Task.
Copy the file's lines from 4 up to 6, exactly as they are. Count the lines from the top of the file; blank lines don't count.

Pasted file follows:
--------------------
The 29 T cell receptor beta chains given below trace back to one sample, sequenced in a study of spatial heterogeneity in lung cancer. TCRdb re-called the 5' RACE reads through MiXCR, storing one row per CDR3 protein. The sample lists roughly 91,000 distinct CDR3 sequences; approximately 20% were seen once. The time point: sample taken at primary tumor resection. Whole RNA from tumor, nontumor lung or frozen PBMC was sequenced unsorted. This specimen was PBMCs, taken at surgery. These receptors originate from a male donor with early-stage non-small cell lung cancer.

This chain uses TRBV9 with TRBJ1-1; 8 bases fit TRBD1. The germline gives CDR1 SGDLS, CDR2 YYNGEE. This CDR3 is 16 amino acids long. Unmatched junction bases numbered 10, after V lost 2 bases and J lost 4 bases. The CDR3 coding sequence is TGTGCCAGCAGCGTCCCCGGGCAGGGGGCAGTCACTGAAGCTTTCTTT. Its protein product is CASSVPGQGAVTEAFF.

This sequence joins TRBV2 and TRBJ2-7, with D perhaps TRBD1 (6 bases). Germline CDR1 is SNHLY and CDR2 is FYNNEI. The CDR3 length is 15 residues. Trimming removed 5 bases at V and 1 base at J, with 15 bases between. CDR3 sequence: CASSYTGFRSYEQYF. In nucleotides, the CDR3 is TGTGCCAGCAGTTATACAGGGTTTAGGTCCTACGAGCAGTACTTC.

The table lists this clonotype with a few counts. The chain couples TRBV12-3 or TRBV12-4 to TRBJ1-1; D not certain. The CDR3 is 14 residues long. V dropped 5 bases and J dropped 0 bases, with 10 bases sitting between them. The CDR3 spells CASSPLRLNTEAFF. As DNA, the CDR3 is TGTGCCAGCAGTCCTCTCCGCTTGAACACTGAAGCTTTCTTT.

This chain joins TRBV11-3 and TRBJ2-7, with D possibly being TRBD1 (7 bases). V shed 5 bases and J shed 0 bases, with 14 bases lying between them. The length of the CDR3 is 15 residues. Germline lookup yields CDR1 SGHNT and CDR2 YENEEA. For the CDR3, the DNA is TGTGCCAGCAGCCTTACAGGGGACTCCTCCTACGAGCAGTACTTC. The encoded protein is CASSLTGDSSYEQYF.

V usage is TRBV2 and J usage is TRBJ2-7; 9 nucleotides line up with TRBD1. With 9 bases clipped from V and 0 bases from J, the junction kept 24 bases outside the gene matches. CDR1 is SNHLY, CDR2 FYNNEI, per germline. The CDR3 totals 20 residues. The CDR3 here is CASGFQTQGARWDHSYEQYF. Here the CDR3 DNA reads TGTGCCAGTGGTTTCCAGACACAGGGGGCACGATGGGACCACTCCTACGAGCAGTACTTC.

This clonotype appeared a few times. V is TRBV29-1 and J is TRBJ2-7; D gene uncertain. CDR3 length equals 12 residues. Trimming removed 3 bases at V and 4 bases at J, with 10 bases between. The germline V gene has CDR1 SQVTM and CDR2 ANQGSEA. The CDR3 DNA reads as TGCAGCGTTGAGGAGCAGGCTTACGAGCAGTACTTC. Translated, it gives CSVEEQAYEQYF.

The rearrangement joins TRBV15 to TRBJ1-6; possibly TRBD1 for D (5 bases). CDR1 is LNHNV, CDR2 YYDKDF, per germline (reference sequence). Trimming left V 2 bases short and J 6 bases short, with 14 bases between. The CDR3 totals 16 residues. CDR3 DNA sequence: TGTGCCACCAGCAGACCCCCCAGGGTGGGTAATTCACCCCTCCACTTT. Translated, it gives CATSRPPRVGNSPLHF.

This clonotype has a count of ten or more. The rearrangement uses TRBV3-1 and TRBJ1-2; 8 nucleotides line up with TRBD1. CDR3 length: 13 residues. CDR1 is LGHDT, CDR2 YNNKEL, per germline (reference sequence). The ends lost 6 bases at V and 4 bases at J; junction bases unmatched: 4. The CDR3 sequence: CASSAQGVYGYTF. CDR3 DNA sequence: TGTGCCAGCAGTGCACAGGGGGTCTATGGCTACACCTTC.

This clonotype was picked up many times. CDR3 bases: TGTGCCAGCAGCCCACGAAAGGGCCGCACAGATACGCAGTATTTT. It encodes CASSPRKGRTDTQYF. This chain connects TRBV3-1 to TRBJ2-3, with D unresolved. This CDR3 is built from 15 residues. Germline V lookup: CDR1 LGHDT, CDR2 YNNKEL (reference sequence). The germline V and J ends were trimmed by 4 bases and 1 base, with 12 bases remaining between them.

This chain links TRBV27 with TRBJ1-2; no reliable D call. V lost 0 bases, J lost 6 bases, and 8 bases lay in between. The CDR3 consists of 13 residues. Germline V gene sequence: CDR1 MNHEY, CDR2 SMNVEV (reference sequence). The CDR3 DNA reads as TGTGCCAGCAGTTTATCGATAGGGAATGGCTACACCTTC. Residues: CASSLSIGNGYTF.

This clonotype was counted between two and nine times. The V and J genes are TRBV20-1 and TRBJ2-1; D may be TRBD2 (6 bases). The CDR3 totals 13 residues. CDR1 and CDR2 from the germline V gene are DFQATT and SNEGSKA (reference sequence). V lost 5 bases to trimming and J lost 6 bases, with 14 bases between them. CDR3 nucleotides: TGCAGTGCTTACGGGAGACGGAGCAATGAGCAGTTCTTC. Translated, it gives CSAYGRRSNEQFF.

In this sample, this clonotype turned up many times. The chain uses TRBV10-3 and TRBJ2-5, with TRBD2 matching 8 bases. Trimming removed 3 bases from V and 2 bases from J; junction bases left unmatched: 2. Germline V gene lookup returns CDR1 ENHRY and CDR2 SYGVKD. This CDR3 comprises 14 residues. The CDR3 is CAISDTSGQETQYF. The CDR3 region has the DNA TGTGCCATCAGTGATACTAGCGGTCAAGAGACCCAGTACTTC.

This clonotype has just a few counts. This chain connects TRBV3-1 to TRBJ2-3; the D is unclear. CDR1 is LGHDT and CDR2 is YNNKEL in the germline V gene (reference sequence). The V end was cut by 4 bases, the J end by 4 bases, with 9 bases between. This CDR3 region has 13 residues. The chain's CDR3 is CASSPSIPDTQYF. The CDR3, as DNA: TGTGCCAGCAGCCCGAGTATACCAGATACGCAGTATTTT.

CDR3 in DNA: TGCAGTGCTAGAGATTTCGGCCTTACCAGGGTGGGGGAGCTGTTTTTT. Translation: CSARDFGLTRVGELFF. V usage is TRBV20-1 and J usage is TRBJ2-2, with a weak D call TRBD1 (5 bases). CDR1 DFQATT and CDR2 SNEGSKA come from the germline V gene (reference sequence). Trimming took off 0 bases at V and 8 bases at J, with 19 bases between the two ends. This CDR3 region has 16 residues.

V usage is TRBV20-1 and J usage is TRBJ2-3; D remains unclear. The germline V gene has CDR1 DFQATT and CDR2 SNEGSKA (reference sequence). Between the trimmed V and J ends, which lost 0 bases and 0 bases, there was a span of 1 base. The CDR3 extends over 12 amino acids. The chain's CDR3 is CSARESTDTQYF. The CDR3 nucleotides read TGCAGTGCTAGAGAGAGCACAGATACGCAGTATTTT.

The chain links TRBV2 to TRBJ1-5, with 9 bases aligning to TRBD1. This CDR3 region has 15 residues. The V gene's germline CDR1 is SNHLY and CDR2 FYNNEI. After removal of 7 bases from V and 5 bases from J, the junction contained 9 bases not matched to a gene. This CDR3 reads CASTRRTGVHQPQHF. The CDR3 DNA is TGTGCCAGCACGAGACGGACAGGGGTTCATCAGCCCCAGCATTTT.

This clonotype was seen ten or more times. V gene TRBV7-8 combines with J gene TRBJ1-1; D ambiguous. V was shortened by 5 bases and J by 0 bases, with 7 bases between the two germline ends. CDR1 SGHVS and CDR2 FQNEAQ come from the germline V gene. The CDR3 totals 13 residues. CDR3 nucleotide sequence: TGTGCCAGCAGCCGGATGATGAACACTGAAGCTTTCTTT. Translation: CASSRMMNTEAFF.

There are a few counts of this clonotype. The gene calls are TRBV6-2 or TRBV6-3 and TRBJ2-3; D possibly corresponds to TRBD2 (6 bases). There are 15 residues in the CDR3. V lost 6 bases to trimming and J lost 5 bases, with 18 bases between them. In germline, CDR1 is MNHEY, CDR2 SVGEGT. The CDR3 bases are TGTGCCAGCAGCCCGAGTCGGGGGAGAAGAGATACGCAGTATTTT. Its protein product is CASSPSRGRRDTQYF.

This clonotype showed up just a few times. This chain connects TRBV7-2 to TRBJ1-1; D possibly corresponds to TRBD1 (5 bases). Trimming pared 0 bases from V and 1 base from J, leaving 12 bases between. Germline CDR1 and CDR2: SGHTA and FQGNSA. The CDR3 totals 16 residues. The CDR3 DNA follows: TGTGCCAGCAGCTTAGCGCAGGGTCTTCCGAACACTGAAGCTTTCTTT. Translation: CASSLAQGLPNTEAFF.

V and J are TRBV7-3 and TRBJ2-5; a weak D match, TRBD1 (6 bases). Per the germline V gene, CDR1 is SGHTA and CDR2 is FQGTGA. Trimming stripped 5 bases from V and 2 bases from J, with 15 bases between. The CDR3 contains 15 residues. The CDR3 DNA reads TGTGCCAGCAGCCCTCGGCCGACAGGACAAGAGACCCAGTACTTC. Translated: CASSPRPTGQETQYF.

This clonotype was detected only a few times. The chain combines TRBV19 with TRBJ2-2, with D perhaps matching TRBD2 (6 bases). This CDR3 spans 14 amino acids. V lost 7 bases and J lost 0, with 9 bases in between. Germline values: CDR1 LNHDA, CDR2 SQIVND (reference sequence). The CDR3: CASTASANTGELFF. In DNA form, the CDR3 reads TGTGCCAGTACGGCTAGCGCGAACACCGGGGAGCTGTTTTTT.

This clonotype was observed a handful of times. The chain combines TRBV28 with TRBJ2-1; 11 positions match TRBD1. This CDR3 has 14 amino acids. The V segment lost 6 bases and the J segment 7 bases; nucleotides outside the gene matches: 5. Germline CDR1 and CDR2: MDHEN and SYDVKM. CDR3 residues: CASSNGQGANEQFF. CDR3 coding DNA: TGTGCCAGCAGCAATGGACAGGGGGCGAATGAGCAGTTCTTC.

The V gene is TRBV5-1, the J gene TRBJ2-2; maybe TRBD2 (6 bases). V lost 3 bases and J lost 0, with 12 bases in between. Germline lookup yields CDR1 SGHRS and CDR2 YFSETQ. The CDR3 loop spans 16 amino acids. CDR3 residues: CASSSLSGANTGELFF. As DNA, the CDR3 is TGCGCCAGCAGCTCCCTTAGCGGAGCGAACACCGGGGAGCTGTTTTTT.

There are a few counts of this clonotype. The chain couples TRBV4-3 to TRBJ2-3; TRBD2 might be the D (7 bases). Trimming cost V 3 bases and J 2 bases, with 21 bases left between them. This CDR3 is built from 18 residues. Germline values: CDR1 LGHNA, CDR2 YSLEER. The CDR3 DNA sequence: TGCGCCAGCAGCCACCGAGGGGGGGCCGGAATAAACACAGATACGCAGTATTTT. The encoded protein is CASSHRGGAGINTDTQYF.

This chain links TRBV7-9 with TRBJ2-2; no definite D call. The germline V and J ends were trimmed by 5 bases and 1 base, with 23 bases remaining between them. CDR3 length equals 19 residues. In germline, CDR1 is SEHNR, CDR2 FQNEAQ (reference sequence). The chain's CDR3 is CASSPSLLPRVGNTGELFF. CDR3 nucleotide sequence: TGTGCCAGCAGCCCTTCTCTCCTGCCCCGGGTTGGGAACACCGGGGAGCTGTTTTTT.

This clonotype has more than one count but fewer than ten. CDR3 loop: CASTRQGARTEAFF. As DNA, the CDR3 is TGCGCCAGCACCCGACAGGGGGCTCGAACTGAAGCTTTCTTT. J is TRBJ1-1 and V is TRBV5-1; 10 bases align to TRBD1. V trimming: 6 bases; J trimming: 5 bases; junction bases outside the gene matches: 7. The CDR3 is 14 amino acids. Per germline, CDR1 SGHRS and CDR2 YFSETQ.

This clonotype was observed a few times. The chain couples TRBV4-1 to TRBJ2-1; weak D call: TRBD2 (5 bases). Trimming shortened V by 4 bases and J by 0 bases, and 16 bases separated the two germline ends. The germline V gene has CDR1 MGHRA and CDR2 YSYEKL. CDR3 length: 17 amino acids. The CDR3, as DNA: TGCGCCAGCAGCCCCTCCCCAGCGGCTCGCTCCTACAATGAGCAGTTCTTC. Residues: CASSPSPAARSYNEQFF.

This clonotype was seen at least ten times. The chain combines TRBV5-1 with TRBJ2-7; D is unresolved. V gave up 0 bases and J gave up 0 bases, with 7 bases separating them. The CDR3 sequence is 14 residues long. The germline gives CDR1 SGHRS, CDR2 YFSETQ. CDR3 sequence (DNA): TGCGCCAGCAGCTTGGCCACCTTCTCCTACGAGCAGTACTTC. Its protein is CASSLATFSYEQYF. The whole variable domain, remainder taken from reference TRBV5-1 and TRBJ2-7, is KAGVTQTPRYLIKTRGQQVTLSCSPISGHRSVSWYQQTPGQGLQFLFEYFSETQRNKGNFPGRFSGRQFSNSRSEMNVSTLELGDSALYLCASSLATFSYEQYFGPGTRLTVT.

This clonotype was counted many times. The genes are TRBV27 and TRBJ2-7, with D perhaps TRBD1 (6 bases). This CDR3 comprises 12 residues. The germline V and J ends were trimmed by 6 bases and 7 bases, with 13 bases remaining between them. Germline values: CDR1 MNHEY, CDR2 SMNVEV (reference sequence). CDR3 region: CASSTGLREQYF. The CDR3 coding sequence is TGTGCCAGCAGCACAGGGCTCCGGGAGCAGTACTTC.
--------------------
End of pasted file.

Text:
The table lists this clonotype with a few counts. The chain couples TRBV12-3 or TRBV12-4 to TRBJ1-1; D not certain. The CDR3 is 14 residues long. V dropped 5 bases and J dropped 0 bases, with 10 bases sitting between them. The CDR3 spells CASSPLRLNTEAFF. As DNA, the CDR3 is TGTGCCAGCAGTCCTCTCCGCTTGAACACTGAAGCTTTCTTT.

This chain joins TRBV11-3 and TRBJ2-7, with D possibly being TRBD1 (7 bases). V shed 5 bases and J shed 0 bases, with 14 bases lying between them. The length of the CDR3 is 15 residues. Germline lookup yields CDR1 SGHNT and CDR2 YENEEA. For the CDR3, the DNA is TGTGCCAGCAGCCTTACAGGGGACTCCTCCTACGAGCAGTACTTC. The encoded protein is CASSLTGDSSYEQYF.

V usage is TRBV2 and J usage is TRBJ2-7; 9 nucleotides line up with TRBD1. With 9 bases clipped from V and 0 bases from J, the junction kept 24 bases outside the gene matches. CDR1 is SNHLY, CDR2 FYNNEI, per germline. The CDR3 totals 20 residues. The CDR3 here is CASGFQTQGARWDHSYEQYF. Here the CDR3 DNA reads TGTGCCAGTGGTTTCCAGACACAGGGGGCACGATGGGACCACTCCTACGAGCAGTACTTC.